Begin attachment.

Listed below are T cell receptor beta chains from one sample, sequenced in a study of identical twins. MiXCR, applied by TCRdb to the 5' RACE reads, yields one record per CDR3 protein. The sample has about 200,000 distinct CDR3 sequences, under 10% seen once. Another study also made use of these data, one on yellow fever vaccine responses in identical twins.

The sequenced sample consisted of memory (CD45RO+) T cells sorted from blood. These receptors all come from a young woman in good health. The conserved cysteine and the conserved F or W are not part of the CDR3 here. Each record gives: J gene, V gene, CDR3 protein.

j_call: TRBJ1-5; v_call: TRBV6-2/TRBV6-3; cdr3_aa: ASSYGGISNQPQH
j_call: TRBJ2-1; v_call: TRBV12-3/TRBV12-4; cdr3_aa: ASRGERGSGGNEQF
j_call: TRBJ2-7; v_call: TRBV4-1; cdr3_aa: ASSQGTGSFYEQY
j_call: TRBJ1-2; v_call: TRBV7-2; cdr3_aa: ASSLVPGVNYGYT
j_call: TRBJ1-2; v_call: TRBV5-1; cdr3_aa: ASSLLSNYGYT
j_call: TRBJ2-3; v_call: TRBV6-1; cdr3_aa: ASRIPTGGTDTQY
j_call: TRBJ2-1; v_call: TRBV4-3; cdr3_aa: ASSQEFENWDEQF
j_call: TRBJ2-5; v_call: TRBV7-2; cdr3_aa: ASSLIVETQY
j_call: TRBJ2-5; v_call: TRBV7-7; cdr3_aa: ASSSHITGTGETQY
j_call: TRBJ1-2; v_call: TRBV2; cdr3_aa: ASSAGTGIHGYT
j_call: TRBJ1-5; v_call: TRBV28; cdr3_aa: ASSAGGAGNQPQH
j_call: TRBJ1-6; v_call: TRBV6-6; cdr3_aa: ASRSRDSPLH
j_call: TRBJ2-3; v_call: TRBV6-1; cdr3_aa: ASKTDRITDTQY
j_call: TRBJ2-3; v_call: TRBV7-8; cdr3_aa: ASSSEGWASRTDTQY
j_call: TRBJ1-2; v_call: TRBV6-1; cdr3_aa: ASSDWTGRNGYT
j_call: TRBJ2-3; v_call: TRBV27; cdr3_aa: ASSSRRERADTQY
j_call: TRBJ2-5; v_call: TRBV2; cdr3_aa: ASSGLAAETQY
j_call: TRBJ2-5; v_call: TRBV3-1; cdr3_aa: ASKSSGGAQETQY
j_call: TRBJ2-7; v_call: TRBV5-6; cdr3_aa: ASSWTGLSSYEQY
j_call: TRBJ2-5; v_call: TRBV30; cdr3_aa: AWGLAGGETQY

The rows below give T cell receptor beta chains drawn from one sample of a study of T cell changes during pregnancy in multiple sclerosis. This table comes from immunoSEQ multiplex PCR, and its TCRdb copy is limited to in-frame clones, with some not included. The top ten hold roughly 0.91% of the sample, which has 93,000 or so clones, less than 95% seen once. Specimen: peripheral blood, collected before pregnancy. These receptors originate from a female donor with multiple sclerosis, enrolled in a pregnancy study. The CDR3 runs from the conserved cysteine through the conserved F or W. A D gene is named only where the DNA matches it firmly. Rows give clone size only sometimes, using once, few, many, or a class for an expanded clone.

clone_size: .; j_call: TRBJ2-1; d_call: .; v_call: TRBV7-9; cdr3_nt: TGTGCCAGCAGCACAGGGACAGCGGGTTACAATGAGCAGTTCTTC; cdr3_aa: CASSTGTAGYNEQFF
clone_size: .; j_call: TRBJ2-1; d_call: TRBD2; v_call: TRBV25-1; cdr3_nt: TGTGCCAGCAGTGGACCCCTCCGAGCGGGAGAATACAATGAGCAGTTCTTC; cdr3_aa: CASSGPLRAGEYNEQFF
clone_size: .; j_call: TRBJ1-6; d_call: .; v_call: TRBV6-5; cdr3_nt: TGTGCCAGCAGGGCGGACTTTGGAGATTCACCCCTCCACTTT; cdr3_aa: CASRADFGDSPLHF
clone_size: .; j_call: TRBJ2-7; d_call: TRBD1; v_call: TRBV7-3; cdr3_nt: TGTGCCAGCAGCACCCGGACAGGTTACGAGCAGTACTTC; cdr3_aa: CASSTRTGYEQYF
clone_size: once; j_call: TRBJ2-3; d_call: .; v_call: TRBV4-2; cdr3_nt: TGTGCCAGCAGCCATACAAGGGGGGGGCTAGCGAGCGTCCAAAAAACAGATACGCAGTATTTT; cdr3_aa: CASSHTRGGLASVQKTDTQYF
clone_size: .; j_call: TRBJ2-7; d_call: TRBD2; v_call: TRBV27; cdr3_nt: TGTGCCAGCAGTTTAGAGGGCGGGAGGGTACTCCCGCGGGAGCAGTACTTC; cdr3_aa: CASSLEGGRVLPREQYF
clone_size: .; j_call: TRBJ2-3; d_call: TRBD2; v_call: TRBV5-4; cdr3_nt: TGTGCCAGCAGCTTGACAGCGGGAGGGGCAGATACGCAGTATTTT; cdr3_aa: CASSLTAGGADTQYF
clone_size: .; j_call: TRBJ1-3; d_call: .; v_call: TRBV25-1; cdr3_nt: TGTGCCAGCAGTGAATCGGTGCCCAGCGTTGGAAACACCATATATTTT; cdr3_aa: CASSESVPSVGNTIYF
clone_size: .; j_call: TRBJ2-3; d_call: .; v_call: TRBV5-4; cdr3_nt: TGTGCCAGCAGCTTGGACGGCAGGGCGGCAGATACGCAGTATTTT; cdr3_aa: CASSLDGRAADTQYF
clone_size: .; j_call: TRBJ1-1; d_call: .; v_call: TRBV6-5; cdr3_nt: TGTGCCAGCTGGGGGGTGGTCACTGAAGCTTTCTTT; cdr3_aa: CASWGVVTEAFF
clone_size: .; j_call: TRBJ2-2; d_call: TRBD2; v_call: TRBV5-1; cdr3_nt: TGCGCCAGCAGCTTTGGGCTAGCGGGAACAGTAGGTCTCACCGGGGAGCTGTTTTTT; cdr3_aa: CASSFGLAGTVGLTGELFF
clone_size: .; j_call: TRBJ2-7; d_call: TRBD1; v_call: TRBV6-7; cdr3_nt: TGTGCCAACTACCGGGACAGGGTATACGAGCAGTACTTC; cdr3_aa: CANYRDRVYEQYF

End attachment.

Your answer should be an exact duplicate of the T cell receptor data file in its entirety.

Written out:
Listed below are T cell receptor beta chains from one sample, sequenced in a study of identical twins. MiXCR, applied by TCRdb to the 5' RACE reads, yields one record per CDR3 protein. The sample has about 200,000 distinct CDR3 sequences, under 10% seen once. Another study also made use of these data, one on yellow fever vaccine responses in identical twins.

The sequenced sample consisted of memory (CD45RO+) T cells sorted from blood. These receptors all come from a young woman in good health. The conserved cysteine and the conserved F or W are not part of the CDR3 here. Each record gives: J gene, V gene, CDR3 protein.

j_call: TRBJ1-5; v_call: TRBV6-2/TRBV6-3; cdr3_aa: ASSYGGISNQPQH
j_call: TRBJ2-1; v_call: TRBV12-3/TRBV12-4; cdr3_aa: ASRGERGSGGNEQF
j_call: TRBJ2-7; v_call: TRBV4-1; cdr3_aa: ASSQGTGSFYEQY
j_call: TRBJ1-2; v_call: TRBV7-2; cdr3_aa: ASSLVPGVNYGYT
j_call: TRBJ1-2; v_call: TRBV5-1; cdr3_aa: ASSLLSNYGYT
j_call: TRBJ2-3; v_call: TRBV6-1; cdr3_aa: ASRIPTGGTDTQY
j_call: TRBJ2-1; v_call: TRBV4-3; cdr3_aa: ASSQEFENWDEQF
j_call: TRBJ2-5; v_call: TRBV7-2; cdr3_aa: ASSLIVETQY
j_call: TRBJ2-5; v_call: TRBV7-7; cdr3_aa: ASSSHITGTGETQY
j_call: TRBJ1-2; v_call: TRBV2; cdr3_aa: ASSAGTGIHGYT
j_call: TRBJ1-5; v_call: TRBV28; cdr3_aa: ASSAGGAGNQPQH
j_call: TRBJ1-6; v_call: TRBV6-6; cdr3_aa: ASRSRDSPLH
j_call: TRBJ2-3; v_call: TRBV6-1; cdr3_aa: ASKTDRITDTQY
j_call: TRBJ2-3; v_call: TRBV7-8; cdr3_aa: ASSSEGWASRTDTQY
j_call: TRBJ1-2; v_call: TRBV6-1; cdr3_aa: ASSDWTGRNGYT
j_call: TRBJ2-3; v_call: TRBV27; cdr3_aa: ASSSRRERADTQY
j_call: TRBJ2-5; v_call: TRBV2; cdr3_aa: ASSGLAAETQY
j_call: TRBJ2-5; v_call: TRBV3-1; cdr3_aa: ASKSSGGAQETQY
j_call: TRBJ2-7; v_call: TRBV5-6; cdr3_aa: ASSWTGLSSYEQY
j_call: TRBJ2-5; v_call: TRBV30; cdr3_aa: AWGLAGGETQY

The rows below give T cell receptor beta chains drawn from one sample of a study of T cell changes during pregnancy in multiple sclerosis. This table comes from immunoSEQ multiplex PCR, and its TCRdb copy is limited to in-frame clones, with some not included. The top ten hold roughly 0.91% of the sample, which has 93,000 or so clones, less than 95% seen once. Specimen: peripheral blood, collected before pregnancy. These receptors originate from a female donor with multiple sclerosis, enrolled in a pregnancy study. The CDR3 runs from the conserved cysteine through the conserved F or W. A D gene is named only where the DNA matches it firmly. Rows give clone size only sometimes, using once, few, many, or a class for an expanded clone.

clone_size: .; j_call: TRBJ2-1; d_call: .; v_call: TRBV7-9; cdr3_nt: TGTGCCAGCAGCACAGGGACAGCGGGTTACAATGAGCAGTTCTTC; cdr3_aa: CASSTGTAGYNEQFF
clone_size: .; j_call: TRBJ2-1; d_call: TRBD2; v_call: TRBV25-1; cdr3_nt: TGTGCCAGCAGTGGACCCCTCCGAGCGGGAGAATACAATGAGCAGTTCTTC; cdr3_aa: CASSGPLRAGEYNEQFF
clone_size: .; j_call: TRBJ1-6; d_call: .; v_call: TRBV6-5; cdr3_nt: TGTGCCAGCAGGGCGGACTTTGGAGATTCACCCCTCCACTTT; cdr3_aa: CASRADFGDSPLHF
clone_size: .; j_call: TRBJ2-7; d_call: TRBD1; v_call: TRBV7-3; cdr3_nt: TGTGCCAGCAGCACCCGGACAGGTTACGAGCAGTACTTC; cdr3_aa: CASSTRTGYEQYF
clone_size: once; j_call: TRBJ2-3; d_call: .; v_call: TRBV4-2; cdr3_nt: TGTGCCAGCAGCCATACAAGGGGGGGGCTAGCGAGCGTCCAAAAAACAGATACGCAGTATTTT; cdr3_aa: CASSHTRGGLASVQKTDTQYF
clone_size: .; j_call: TRBJ2-7; d_call: TRBD2; v_call: TRBV27; cdr3_nt: TGTGCCAGCAGTTTAGAGGGCGGGAGGGTACTCCCGCGGGAGCAGTACTTC; cdr3_aa: CASSLEGGRVLPREQYF
clone_size: .; j_call: TRBJ2-3; d_call: TRBD2; v_call: TRBV5-4; cdr3_nt: TGTGCCAGCAGCTTGACAGCGGGAGGGGCAGATACGCAGTATTTT; cdr3_aa: CASSLTAGGADTQYF
clone_size: .; j_call: TRBJ1-3; d_call: .; v_call: TRBV25-1; cdr3_nt: TGTGCCAGCAGTGAATCGGTGCCCAGCGTTGGAAACACCATATATTTT; cdr3_aa: CASSESVPSVGNTIYF
clone_size: .; j_call: TRBJ2-3; d_call: .; v_call: TRBV5-4; cdr3_nt: TGTGCCAGCAGCTTGGACGGCAGGGCGGCAGATACGCAGTATTTT; cdr3_aa: CASSLDGRAADTQYF
clone_size: .; j_call: TRBJ1-1; d_call: .; v_call: TRBV6-5; cdr3_nt: TGTGCCAGCTGGGGGGTGGTCACTGAAGCTTTCTTT; cdr3_aa: CASWGVVTEAFF
clone_size: .; j_call: TRBJ2-2; d_call: TRBD2; v_call: TRBV5-1; cdr3_nt: TGCGCCAGCAGCTTTGGGCTAGCGGGAACAGTAGGTCTCACCGGGGAGCTGTTTTTT; cdr3_aa: CASSFGLAGTVGLTGELFF
clone_size: .; j_call: TRBJ2-7; d_call: TRBD1; v_call: TRBV6-7; cdr3_nt: TGTGCCAACTACCGGGACAGGGTATACGAGCAGTACTTC; cdr3_aa: CANYRDRVYEQYF